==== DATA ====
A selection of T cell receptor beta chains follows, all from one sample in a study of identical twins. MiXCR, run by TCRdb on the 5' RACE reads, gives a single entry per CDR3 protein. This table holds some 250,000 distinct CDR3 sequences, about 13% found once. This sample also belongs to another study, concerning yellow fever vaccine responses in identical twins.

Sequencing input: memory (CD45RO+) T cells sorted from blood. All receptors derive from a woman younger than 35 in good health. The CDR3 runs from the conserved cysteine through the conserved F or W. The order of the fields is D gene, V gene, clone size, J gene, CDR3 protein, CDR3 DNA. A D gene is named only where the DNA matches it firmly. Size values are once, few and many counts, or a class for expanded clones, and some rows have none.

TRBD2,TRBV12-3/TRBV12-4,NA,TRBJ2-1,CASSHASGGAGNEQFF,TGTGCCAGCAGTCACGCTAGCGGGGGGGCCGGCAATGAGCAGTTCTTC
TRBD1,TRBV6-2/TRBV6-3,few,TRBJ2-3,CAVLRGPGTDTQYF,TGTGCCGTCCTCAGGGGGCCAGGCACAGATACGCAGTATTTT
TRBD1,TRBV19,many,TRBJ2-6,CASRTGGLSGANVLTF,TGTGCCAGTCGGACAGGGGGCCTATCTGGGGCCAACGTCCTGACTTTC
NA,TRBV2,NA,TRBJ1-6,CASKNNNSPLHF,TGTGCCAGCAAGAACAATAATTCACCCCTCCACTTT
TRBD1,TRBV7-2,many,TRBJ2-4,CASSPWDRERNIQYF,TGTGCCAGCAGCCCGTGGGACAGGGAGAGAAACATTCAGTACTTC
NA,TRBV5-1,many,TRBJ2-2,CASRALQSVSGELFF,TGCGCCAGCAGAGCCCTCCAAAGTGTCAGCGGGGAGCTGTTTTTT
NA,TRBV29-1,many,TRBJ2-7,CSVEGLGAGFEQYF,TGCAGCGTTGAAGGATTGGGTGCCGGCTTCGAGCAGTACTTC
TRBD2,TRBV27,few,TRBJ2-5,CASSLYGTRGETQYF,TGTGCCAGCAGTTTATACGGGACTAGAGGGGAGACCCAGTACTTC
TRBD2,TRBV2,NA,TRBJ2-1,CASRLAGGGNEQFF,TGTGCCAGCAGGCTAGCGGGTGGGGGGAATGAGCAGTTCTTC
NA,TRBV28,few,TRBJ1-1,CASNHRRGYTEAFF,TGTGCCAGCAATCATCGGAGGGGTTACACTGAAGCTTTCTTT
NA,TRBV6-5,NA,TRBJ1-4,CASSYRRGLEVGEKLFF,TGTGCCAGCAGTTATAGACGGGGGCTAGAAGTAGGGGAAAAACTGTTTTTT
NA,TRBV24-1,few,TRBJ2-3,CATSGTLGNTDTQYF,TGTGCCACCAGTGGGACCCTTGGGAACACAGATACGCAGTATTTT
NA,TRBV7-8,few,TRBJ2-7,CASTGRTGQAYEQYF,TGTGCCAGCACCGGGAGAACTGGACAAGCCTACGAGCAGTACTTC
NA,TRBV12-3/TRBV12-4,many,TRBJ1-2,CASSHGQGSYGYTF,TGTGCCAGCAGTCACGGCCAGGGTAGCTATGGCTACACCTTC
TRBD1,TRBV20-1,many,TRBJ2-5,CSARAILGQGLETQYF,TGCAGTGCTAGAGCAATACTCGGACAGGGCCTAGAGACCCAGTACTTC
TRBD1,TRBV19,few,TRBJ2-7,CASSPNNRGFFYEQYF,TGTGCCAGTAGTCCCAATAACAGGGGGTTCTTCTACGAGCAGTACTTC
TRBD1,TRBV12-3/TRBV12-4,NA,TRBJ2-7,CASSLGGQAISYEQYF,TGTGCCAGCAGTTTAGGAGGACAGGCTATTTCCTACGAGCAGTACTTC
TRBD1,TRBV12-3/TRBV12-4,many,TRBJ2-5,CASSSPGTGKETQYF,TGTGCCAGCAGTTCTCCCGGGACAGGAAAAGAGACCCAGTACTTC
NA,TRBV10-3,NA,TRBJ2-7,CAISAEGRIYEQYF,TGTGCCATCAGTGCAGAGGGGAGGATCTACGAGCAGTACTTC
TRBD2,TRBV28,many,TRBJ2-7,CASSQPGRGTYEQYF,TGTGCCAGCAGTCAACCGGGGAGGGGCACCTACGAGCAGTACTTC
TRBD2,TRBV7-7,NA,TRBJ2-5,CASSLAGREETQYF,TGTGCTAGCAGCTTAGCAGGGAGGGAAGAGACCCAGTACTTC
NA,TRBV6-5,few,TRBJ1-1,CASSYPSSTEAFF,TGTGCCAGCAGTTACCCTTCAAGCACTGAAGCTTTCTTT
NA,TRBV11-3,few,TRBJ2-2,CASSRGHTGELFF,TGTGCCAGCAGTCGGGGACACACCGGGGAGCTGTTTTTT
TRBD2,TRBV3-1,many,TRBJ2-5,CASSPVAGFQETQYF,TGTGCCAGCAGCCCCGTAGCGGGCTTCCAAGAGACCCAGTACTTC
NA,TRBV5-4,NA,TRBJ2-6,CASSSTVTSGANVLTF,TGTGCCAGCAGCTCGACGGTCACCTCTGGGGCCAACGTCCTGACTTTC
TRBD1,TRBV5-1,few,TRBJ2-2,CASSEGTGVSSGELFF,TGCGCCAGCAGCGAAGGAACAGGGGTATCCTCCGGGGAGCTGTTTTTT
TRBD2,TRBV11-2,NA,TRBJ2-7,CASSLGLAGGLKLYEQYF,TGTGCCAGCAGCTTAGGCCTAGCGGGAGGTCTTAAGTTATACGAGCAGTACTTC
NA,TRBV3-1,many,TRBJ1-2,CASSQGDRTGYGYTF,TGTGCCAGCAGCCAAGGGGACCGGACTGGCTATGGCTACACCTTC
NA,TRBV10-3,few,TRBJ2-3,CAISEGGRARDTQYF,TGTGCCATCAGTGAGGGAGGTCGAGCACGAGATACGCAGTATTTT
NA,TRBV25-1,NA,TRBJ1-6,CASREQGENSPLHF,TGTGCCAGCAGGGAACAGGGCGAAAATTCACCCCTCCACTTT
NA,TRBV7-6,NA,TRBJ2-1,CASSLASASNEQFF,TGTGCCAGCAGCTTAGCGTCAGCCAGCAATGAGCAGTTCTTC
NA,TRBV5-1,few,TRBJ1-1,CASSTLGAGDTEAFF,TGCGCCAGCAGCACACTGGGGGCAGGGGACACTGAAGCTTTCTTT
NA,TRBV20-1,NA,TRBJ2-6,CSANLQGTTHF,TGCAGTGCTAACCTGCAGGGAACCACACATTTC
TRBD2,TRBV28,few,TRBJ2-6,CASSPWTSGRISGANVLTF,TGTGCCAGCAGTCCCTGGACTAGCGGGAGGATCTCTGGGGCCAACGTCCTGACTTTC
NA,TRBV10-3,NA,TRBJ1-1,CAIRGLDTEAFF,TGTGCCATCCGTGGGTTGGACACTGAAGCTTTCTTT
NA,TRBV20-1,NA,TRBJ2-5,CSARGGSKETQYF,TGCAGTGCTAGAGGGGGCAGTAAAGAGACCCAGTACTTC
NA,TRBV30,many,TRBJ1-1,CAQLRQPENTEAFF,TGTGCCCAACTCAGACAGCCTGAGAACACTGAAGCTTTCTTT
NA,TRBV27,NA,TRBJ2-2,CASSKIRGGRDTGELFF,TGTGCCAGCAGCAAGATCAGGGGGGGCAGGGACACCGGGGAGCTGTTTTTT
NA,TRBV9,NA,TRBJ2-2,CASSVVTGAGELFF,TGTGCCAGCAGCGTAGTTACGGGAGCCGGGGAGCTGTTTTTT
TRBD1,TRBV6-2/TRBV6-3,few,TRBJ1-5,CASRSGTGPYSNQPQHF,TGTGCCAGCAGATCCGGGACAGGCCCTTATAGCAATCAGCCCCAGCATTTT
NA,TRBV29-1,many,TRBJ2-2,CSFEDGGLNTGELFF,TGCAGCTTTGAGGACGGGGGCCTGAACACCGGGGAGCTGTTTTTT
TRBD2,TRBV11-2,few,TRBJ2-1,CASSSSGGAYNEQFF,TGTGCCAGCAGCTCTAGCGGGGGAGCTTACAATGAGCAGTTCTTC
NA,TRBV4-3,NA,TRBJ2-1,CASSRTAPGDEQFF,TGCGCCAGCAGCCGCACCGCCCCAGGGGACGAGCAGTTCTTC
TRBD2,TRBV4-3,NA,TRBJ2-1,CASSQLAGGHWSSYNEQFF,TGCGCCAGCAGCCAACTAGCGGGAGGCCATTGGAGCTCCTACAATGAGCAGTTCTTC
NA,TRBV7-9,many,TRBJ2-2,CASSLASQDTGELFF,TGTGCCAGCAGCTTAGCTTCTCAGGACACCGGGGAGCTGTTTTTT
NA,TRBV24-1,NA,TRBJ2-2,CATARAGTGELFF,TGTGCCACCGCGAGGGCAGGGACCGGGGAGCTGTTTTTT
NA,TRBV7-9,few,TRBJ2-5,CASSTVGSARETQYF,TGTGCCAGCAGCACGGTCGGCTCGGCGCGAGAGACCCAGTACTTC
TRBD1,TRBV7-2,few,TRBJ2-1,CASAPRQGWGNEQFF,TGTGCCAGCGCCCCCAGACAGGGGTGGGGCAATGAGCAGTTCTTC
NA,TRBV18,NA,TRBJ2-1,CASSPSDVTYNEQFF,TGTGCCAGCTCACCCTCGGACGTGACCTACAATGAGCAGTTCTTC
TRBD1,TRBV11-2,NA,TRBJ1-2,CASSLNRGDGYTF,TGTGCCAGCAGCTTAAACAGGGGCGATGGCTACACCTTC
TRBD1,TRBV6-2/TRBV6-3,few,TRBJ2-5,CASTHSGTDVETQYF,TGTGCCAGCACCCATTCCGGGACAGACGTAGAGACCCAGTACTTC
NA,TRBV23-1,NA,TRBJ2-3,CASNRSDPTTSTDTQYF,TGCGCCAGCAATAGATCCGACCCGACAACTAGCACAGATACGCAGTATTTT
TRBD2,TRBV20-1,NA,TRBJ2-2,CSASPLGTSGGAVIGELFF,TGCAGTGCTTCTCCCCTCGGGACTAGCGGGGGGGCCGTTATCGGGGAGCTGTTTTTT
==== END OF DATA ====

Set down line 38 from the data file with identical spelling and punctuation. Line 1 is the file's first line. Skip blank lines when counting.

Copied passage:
NA,TRBV20-1,NA,TRBJ2-5,CSARGGSKETQYF,TGCAGTGCTAGAGGGGGCAGTAAAGAGACCCAGTACTTC